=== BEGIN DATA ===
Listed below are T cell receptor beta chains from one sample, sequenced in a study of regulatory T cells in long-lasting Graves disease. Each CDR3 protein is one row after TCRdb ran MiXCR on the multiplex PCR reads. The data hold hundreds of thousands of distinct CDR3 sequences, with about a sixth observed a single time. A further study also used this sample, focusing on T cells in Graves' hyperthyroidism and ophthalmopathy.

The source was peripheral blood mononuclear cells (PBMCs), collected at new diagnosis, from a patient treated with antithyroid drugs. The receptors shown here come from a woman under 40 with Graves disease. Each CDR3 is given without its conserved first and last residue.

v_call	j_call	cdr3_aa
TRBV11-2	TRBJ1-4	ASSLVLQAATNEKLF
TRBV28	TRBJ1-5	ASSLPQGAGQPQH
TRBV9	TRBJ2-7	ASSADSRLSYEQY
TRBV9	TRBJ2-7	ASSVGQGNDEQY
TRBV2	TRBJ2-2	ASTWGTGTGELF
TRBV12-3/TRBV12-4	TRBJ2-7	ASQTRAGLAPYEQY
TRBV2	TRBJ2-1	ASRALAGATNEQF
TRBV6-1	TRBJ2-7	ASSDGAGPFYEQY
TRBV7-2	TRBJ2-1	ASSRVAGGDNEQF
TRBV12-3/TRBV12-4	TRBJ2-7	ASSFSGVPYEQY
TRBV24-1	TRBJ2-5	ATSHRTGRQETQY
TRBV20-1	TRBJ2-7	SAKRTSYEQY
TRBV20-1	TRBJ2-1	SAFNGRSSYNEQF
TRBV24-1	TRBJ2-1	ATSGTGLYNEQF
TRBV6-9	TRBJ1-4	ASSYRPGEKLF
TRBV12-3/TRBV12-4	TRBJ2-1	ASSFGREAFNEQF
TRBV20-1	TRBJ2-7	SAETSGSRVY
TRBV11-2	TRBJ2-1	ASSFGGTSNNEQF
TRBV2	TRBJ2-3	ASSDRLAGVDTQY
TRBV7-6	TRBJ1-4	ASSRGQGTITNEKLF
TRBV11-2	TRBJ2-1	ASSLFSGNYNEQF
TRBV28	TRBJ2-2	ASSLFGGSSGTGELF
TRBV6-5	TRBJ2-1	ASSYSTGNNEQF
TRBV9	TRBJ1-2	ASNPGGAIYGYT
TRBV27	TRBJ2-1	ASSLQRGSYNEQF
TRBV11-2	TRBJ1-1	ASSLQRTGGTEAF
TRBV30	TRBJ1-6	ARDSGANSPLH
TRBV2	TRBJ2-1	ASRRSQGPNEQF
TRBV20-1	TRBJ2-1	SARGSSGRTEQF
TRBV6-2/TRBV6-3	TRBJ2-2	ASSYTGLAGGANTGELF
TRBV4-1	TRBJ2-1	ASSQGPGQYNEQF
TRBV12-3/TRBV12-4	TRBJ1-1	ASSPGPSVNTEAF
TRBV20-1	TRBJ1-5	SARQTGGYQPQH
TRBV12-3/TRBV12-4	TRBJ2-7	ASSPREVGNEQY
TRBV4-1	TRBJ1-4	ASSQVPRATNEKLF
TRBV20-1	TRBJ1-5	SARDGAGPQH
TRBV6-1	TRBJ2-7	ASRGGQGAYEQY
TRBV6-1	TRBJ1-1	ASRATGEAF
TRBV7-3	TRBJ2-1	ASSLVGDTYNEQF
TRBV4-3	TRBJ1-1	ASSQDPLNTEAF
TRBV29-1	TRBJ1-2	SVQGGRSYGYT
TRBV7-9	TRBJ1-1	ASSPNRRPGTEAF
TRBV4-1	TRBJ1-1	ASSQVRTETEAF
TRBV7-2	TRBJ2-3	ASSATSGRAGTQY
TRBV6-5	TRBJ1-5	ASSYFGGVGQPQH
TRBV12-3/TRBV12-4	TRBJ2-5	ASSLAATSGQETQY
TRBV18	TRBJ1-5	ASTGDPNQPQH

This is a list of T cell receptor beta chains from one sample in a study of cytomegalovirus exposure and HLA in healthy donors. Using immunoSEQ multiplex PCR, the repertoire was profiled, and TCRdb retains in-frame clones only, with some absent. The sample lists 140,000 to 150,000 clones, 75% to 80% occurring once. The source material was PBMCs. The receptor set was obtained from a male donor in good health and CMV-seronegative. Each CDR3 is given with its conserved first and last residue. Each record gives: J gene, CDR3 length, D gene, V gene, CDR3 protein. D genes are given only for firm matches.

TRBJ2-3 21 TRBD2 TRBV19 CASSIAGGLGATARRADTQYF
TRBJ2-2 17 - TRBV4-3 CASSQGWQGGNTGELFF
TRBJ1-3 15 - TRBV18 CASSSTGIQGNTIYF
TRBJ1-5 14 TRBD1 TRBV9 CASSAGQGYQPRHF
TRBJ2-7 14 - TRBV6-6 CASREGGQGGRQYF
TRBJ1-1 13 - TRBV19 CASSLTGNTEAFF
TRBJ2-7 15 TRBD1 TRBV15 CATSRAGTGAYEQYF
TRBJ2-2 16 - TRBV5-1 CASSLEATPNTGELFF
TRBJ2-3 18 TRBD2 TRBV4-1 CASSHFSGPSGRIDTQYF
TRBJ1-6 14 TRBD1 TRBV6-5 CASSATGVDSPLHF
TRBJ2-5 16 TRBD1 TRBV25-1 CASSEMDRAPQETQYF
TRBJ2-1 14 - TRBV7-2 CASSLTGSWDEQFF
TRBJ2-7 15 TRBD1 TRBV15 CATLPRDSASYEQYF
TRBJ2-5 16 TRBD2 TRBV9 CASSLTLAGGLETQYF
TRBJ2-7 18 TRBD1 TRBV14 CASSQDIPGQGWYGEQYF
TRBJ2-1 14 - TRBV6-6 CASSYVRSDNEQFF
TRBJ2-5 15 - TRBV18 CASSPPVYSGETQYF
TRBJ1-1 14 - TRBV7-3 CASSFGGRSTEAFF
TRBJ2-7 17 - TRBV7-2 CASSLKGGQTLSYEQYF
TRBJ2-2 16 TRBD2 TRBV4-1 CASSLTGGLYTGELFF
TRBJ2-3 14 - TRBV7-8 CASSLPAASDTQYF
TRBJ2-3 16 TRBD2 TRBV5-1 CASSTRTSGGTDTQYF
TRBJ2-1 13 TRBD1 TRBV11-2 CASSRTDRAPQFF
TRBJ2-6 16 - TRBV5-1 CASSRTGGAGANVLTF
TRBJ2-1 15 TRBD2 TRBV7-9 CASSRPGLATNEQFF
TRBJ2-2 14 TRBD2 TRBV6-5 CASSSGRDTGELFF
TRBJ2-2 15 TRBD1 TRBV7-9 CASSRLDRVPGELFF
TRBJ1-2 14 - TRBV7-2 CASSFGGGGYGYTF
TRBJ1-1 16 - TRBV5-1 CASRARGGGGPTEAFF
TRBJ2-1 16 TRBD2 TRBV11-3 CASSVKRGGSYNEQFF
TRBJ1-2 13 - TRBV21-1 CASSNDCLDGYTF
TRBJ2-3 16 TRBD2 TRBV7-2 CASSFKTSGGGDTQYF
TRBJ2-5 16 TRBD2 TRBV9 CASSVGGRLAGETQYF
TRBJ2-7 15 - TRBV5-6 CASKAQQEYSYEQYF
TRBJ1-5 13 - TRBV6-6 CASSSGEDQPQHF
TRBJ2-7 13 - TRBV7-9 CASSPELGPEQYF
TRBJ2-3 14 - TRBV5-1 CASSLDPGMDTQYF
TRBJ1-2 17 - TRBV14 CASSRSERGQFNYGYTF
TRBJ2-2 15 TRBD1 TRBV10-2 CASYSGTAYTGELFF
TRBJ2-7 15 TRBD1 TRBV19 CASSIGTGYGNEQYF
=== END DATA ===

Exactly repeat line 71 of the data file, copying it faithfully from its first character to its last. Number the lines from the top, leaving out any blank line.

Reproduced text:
TRBJ2-2 16 TRBD2 TRBV4-1 CASSLTGGLYTGELFF